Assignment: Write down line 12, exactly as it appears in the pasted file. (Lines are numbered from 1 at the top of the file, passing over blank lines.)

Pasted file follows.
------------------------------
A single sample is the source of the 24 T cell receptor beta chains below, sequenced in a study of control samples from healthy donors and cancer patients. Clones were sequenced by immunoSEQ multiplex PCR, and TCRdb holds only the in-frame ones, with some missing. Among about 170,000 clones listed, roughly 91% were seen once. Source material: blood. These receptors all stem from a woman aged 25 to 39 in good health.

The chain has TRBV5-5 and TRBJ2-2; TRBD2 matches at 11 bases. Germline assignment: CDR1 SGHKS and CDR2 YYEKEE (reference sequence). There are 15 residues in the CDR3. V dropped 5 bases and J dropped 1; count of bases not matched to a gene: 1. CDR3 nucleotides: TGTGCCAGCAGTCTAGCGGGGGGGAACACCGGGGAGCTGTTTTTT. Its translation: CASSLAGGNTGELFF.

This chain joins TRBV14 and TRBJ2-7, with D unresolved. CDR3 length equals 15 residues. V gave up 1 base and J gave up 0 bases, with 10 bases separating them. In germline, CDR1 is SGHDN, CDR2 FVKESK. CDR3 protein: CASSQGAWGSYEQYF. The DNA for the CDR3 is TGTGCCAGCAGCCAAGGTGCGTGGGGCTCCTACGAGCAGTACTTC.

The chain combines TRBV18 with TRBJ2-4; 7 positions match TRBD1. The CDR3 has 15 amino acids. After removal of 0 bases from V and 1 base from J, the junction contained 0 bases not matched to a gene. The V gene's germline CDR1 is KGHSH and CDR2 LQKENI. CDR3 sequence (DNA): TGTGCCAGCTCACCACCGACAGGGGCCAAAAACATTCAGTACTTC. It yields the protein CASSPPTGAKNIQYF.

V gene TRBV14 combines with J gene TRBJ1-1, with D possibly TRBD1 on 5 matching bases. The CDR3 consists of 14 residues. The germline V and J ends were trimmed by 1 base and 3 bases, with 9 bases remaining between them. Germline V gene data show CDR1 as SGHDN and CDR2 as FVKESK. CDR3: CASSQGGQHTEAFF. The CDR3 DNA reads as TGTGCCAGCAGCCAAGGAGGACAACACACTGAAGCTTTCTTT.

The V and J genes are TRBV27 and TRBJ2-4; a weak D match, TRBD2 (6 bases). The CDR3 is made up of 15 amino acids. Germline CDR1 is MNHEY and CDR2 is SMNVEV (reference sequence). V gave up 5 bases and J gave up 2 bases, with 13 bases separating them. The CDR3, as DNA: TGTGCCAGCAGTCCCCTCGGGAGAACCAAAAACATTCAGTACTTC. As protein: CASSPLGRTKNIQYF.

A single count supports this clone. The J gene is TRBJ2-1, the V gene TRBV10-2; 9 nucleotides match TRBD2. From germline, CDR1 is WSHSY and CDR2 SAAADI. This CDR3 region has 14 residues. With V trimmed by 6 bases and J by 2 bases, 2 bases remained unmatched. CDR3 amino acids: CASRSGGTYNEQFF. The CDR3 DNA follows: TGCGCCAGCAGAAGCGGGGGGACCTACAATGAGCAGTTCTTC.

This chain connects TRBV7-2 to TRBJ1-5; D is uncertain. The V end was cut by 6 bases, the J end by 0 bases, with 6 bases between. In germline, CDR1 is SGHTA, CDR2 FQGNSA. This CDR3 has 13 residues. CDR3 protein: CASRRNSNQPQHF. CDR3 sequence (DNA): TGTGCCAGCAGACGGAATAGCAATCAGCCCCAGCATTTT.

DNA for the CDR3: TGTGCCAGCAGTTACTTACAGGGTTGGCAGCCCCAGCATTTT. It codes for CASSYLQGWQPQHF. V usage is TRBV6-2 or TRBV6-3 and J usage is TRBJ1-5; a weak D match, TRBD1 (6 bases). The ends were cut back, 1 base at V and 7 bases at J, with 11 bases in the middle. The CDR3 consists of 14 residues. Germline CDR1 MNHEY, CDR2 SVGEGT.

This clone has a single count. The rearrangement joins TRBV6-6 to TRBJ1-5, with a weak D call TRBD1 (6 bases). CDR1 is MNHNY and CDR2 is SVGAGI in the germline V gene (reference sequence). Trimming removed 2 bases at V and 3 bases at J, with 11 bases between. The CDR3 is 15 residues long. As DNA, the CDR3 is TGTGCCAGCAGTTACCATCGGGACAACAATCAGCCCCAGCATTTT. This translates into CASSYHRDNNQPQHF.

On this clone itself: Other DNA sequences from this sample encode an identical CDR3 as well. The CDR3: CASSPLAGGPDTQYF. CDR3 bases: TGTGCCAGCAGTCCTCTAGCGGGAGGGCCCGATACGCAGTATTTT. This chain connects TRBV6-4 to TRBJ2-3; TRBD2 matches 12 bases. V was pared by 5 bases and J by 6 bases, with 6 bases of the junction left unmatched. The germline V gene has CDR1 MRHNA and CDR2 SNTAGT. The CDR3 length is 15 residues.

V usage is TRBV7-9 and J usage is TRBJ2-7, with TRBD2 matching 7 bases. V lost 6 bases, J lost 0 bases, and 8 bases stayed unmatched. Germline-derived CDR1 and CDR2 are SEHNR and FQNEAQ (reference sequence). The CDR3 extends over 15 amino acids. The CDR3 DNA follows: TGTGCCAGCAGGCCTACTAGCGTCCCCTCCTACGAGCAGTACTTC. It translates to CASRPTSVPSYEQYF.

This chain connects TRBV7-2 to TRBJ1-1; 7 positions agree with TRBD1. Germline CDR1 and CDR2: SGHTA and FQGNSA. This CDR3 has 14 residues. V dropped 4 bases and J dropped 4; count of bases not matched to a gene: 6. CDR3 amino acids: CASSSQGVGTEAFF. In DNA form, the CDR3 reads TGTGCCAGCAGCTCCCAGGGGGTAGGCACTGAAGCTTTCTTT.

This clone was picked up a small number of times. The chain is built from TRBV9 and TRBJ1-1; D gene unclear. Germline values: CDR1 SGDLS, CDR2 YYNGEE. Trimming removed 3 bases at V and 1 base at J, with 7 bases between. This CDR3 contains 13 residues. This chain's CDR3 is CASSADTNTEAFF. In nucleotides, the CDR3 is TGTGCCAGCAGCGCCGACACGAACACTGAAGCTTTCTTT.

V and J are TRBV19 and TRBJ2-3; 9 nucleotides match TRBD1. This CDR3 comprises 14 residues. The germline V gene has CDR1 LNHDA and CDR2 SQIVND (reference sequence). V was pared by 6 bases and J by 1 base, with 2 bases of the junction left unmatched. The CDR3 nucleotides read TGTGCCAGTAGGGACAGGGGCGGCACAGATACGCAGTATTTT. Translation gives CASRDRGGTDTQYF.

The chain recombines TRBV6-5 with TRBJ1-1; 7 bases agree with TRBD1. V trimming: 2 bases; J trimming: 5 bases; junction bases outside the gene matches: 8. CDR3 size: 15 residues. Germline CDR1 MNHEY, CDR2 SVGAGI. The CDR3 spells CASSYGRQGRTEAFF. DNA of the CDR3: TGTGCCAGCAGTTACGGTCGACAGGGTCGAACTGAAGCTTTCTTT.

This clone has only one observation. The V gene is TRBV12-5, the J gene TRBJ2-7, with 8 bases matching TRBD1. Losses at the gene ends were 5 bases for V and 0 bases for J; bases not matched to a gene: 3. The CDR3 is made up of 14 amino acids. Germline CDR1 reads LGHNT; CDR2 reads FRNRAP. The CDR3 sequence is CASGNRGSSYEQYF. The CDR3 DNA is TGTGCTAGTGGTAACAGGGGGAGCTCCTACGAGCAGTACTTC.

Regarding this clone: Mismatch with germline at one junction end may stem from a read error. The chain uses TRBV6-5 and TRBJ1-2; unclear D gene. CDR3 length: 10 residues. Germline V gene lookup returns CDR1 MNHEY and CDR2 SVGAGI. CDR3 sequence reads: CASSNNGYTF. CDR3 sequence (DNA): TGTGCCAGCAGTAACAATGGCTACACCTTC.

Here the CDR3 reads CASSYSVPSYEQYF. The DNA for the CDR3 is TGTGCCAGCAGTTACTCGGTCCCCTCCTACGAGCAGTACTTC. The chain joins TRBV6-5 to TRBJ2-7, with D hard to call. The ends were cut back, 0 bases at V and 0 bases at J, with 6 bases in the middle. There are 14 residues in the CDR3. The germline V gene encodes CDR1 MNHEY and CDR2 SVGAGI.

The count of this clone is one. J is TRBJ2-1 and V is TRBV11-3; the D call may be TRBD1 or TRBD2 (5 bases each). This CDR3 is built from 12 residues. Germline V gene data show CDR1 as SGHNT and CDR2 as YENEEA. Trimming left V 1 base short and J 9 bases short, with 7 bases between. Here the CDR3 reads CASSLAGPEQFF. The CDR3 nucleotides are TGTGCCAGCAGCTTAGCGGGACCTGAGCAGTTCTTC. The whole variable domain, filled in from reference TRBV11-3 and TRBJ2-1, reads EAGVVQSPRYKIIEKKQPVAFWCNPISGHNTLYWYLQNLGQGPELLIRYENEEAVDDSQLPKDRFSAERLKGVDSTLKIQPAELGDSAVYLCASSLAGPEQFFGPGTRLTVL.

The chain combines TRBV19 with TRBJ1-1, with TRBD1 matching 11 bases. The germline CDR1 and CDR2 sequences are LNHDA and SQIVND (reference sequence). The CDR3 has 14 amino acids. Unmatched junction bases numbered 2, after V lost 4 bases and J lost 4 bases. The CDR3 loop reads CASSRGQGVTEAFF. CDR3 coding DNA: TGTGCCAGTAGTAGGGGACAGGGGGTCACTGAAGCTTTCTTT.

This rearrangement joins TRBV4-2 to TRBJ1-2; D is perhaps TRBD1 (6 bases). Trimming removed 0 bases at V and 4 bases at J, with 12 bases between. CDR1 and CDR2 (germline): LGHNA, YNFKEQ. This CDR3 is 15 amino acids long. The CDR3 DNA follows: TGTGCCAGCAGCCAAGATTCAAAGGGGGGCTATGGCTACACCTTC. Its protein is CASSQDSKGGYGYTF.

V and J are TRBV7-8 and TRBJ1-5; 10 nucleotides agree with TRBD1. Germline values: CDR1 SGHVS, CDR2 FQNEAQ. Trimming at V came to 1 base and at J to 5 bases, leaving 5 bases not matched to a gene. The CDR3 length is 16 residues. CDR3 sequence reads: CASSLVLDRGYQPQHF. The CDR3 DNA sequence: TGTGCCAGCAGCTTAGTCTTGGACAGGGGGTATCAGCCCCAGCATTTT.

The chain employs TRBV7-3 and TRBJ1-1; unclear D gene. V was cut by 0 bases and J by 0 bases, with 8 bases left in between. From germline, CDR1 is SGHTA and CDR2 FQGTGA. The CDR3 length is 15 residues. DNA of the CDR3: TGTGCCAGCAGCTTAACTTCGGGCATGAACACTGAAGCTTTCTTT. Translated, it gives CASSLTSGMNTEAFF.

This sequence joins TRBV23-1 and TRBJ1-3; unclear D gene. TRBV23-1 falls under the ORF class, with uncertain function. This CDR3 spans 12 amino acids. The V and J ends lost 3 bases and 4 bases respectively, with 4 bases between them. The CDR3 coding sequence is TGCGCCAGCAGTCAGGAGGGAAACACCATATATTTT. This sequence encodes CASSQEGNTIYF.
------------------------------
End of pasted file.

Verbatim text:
V usage is TRBV7-9 and J usage is TRBJ2-7, with TRBD2 matching 7 bases. V lost 6 bases, J lost 0 bases, and 8 bases stayed unmatched. Germline-derived CDR1 and CDR2 are SEHNR and FQNEAQ (reference sequence). The CDR3 extends over 15 amino acids. The CDR3 DNA follows: TGTGCCAGCAGGCCTACTAGCGTCCCCTCCTACGAGCAGTACTTC. It translates to CASRPTSVPSYEQYF.